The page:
Chilton and Kimball share differing views on Carlin’s IndyCar debut at St. Pete

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Credit: James Boone

Max Chilton and Charlie Kimball sit on different sides of the fence regarding the performance of Carlin on their debut in the Verizon IndyCar Series. The two-car team ran their first race in last weekend’s 2018 Grand Prix of St. Petersburg.

Chilton and Kimball qualified twentieth and twenty-first for last Sunday’s race and then finished just one position further up after the 110-lap event. Despite the low finish, British driver Chilton, who took nineteenth in the #59 Gallagher Chevrolet, claims that he is pleased with how the team fared on debut:

“When the tires were in, we had good performance, so we made gains throughout the weekend,” said Chilton post-race, “Considering this was Carlin’s first Indy car race, I’d say it wasn’t a bad showing at all. We definitely have work to do and we aren’t where we want to be yet. I think all-around we did a good job and we’ll make sure we’re ready for Phoenix.”

“I’m confident in the team and the drivers that we can improve from that, so fingers crossed, we’ll get to Phoenix and we’ll be on it.”

However, Chilton’s team-mate Kimball was less pleased. The American seemed very disappointed with his twentieth place finish after the race and believed that they should’ve been higher up. He cited the team’s prior experience and success in series such as Indy LightsGP2 and various other junior formulae categories as a reason why the team should be pushing for better results in the not too distant future:

“At Carlin, you don’t come to the track to finish 19th and 20th,” said Kimball, who, like Chilton, also raced for Carlin many years ago on his way up the racing ladder, “Our goal really is to be fighting for race wins and podiums.

Credit: Chris Jones / Courtesy of IndyCar

“I’d say we probably doubled or even tripled our knowledge on the Indy cars here in St. Pete. I’m looking forward to going back and getting with the engineers, learning, digesting and figuring out what we need to do in the future.”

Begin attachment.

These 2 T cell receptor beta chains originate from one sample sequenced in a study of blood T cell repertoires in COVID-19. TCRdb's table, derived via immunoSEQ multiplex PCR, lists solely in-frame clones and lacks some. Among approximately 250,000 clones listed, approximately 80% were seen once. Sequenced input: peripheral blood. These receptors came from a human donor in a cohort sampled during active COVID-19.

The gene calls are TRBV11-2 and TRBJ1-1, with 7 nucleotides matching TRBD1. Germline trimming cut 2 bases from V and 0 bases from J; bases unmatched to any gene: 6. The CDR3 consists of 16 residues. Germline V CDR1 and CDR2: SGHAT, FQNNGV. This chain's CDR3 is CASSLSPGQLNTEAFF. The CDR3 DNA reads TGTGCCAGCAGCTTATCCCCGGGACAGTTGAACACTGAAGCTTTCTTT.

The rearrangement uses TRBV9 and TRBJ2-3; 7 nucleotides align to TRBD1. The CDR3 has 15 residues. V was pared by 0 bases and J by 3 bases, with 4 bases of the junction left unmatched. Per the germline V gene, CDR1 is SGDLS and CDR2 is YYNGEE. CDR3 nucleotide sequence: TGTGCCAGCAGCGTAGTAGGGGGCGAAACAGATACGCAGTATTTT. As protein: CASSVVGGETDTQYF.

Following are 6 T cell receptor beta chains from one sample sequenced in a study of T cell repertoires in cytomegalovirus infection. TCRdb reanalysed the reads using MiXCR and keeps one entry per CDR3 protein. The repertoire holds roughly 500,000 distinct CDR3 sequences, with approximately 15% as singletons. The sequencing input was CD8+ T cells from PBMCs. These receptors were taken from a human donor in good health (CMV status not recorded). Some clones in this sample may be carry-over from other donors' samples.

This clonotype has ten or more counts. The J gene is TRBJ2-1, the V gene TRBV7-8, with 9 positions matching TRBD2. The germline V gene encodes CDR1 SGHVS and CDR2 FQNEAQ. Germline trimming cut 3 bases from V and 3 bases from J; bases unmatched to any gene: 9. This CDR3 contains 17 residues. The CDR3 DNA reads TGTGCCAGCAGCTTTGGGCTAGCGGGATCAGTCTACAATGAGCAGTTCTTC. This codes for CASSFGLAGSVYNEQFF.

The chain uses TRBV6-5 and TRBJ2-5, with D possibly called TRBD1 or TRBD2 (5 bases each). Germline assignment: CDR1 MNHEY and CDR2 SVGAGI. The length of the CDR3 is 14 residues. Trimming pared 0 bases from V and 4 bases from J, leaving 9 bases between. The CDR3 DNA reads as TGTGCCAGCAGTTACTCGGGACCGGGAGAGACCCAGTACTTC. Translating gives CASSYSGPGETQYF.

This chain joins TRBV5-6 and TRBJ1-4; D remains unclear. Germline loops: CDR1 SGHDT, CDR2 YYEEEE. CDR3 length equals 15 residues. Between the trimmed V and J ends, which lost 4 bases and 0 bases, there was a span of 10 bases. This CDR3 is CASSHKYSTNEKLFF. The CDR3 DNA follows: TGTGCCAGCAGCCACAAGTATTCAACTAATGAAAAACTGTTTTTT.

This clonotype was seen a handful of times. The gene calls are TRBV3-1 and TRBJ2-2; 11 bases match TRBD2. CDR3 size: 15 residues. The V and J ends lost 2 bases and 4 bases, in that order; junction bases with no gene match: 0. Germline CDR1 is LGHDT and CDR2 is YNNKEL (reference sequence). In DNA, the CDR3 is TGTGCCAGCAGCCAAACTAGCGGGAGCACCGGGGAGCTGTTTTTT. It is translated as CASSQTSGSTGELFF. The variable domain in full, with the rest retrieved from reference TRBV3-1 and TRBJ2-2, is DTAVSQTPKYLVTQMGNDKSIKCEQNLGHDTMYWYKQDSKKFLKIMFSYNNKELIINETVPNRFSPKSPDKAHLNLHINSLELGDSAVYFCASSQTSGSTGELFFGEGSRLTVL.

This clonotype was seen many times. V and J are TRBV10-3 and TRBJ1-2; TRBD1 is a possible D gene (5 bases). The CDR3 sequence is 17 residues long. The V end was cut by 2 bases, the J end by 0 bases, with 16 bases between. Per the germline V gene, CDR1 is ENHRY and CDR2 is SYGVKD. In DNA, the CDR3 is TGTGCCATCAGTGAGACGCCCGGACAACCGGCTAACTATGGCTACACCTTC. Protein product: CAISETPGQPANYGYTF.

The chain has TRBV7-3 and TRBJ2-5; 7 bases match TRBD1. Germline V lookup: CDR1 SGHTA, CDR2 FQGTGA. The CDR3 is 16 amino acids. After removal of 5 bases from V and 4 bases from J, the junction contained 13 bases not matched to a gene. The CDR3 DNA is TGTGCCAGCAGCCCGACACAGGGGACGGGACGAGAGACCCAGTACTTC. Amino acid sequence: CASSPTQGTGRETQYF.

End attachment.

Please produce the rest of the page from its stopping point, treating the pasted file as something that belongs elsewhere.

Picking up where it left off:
Carlin is the first ever British team to race full-time in the Verizon IndyCar Series. This, coupled with their success in every championship they’ve entered, means that team boss Trevor Carlin must be under a lot of pressure; especially as his jump to the IndyCar series is arguably the biggest move of the team’s history.

After what was a relatively unassuming result in round one, Carlin took to the middle ground when it came to the issue of his team’s performance. He was partially pleased, but he agreed with Kimball that they should’ve been higher up the order:

“There’s two ways to it,” Carlin said, “We performed well because we got both cars to the finish in our first-ever Indy car race, but we also performed badly because we finished 19th and 20th, so we’ve got a lot of work to do.

“We didn’t meet the targets I wanted. I was hoping to be closer to the top 10 than we were. We didn’t have the pace, we’re not understanding the tires properly, so we’ve got a bit more work to do.”

Carlin will be hoping to show signs of improvement in the second round of the championship at ISM Raceway in Phoenix, Arizona on Saturday, April 7. The team, along with the rest of the Verizon IndyCar Series squads, ran a large number of laps at Phoenix in pre-season testing. As a result, they’ll be hoping that their prior experience at the circuit will be a solid foundation that leads to a strong race result.

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Reporter from the East of England. Covering the NTT IndyCar Series for The Checkered Flag. Also an eSports racing driver on iRacing.
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